Tools & Materials
If you always get caught hunting through cupboards for cocktail fixings just as guests begin arriving, it may be time to corral all those items in one, easy-to-use location. A tall and slender cocktail hutch provides a handy and attractive place to hang glasses, store wine bottles, tuck bottle openers and napkins, and display spirits. The notched boards that create the X-shaped wine rack and simple glass rack assemble quickly, but installing the finishing touches of crown and base molding takes a little time. It’ll all pay off at your next cocktail party, though, as your guests admire your craftsmanship. This time, you won’t be too busy to chat with them.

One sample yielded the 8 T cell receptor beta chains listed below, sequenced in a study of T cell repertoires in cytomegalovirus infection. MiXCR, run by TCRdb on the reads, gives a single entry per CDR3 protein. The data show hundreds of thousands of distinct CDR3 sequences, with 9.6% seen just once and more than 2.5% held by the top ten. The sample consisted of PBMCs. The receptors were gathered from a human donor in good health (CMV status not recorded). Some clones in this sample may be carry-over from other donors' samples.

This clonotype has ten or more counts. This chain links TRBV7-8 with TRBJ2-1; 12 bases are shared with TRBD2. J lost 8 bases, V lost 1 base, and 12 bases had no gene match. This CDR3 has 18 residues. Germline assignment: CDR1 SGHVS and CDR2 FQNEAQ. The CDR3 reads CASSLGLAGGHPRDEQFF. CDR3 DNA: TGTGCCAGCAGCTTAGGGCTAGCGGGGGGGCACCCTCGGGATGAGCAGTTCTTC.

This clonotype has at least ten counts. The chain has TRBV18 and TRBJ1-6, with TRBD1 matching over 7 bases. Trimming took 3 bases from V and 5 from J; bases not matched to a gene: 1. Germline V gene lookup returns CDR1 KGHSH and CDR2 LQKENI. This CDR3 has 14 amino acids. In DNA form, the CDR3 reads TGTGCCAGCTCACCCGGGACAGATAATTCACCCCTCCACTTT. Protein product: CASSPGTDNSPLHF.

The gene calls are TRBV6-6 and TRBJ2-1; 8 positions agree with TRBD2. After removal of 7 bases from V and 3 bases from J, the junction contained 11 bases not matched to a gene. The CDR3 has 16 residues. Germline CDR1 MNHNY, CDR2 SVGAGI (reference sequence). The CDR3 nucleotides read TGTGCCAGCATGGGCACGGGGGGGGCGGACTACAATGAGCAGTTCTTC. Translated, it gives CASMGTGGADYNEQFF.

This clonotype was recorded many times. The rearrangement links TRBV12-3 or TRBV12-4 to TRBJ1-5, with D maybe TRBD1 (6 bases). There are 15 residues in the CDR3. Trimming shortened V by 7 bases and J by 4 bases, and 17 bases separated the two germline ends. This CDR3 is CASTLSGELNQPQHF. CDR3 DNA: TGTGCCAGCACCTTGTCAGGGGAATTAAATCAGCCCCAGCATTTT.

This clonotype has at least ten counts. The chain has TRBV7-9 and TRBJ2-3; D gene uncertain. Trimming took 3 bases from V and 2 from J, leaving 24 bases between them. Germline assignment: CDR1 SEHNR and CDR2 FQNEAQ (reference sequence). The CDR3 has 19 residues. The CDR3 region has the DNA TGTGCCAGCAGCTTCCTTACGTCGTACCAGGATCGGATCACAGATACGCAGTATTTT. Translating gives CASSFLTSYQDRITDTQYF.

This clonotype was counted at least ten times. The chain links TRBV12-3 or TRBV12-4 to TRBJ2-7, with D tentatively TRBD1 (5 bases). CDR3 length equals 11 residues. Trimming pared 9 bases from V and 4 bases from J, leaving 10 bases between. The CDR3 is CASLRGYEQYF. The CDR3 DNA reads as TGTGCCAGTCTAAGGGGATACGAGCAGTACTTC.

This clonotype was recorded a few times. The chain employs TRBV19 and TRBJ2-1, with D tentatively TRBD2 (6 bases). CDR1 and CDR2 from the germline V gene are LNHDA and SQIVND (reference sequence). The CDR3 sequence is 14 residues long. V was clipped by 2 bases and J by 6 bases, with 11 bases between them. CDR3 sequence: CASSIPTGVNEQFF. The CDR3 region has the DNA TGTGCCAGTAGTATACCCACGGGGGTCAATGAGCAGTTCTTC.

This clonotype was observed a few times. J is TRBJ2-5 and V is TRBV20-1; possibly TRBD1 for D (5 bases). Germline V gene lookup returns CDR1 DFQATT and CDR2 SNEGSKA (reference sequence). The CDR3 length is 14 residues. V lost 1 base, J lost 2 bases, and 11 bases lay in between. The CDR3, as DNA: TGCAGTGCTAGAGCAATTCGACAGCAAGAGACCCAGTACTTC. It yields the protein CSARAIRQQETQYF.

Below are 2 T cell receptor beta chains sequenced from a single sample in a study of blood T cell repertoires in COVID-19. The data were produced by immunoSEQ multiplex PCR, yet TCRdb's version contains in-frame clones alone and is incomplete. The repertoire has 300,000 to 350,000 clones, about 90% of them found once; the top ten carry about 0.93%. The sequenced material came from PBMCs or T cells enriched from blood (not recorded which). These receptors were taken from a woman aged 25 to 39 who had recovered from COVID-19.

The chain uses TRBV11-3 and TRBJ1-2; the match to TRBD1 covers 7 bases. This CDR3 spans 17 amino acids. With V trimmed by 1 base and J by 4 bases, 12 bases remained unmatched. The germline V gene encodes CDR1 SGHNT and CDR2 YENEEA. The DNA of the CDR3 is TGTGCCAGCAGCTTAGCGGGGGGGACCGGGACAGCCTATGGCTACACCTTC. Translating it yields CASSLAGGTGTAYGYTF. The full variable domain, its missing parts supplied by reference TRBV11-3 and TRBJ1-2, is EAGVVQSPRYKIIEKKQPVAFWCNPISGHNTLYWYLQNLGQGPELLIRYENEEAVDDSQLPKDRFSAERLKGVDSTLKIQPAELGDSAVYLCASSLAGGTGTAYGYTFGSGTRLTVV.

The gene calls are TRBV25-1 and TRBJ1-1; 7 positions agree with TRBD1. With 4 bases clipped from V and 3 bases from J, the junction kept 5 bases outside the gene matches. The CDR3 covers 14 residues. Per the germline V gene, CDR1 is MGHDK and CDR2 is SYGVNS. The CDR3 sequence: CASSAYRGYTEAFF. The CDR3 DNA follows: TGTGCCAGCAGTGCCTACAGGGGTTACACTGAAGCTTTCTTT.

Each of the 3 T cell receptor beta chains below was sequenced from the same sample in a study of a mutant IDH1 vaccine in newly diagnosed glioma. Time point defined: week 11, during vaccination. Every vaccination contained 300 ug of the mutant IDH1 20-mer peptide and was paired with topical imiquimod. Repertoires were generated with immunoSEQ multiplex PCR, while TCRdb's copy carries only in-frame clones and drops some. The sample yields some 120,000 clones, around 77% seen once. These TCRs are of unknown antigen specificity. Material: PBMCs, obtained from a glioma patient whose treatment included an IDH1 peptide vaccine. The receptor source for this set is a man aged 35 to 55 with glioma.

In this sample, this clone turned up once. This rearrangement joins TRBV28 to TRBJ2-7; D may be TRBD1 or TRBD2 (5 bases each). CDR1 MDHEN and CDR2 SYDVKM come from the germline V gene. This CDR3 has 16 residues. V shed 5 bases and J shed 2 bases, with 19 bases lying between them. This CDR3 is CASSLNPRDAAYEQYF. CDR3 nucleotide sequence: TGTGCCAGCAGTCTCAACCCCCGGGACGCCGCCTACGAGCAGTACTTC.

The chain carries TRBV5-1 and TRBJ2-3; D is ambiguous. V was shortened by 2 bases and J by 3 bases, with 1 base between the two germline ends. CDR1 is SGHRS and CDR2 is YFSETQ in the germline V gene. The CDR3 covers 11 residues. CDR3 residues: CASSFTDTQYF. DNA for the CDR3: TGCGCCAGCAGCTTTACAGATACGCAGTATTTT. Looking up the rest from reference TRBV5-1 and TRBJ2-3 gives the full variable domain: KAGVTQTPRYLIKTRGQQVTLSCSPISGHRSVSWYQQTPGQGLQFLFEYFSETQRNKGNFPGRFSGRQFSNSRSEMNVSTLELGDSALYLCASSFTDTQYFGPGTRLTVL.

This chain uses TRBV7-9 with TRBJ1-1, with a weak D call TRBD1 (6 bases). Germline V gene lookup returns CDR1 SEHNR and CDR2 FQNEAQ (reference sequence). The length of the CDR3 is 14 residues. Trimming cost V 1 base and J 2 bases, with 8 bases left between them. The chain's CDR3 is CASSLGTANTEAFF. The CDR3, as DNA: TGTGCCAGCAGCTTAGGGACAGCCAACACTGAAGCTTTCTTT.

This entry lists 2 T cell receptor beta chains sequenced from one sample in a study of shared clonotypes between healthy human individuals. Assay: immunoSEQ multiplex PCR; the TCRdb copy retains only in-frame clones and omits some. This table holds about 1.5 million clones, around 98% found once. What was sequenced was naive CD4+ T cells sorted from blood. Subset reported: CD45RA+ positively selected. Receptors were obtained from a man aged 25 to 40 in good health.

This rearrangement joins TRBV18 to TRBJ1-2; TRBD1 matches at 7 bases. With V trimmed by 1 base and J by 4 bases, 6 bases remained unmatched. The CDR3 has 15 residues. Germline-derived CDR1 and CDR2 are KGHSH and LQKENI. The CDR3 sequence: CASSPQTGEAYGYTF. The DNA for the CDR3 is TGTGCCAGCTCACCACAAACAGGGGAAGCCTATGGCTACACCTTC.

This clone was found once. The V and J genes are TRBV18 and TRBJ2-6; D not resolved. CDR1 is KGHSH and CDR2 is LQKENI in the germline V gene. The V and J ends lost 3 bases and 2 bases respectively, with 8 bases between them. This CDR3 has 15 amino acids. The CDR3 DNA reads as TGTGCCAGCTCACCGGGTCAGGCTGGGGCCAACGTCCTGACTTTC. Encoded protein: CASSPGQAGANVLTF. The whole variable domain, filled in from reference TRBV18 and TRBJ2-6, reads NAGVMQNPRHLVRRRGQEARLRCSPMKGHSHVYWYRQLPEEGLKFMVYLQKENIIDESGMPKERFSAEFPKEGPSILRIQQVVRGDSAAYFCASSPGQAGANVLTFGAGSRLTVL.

Paint: Valspar‘s Royal Garnet
Cocktail Hutch Overview
CUT LIST TO BUILD A COCKTAIL HUTCH
1×15 box sides: 2 @ 72 inches
1×15 shelves: 4 @ 18 inches
1×15 wine-rack insert pieces 2 @ 26½ inches between the long points of their 45-degree beveled ends.
1×3 support strips: 2 @ 14½ inches
1×2 stiles: 2 @ 72 inches
1×5 rails: 2 @ 16½ inches
⅝-inch square dowel for the glass rack nailing strips: 4 @ 15 inches
⅜x3-inch lattice strip for the glass rack: 4 @ 15 inches
Baseboard: Custom miter 3 to size.
Crown molding: Custom miter 3 to size.
2×4 backing strips: Custom rip 3 and cut them to size.
5mm lauan back: 1 @ 72 by 19¼ inches
Cut the Frame and Shelves
Measure and mark dimensions for the sides, top, and shelves of the hutch on the 1×15 panels. Using a rafter square as a guide, make the crosscuts with a circular saw. Then measure and mark the dimensions for the lauan back. Use a straightedge, clamps, and a circular saw to cut it to size.
Size the Pieces for the Glass Rack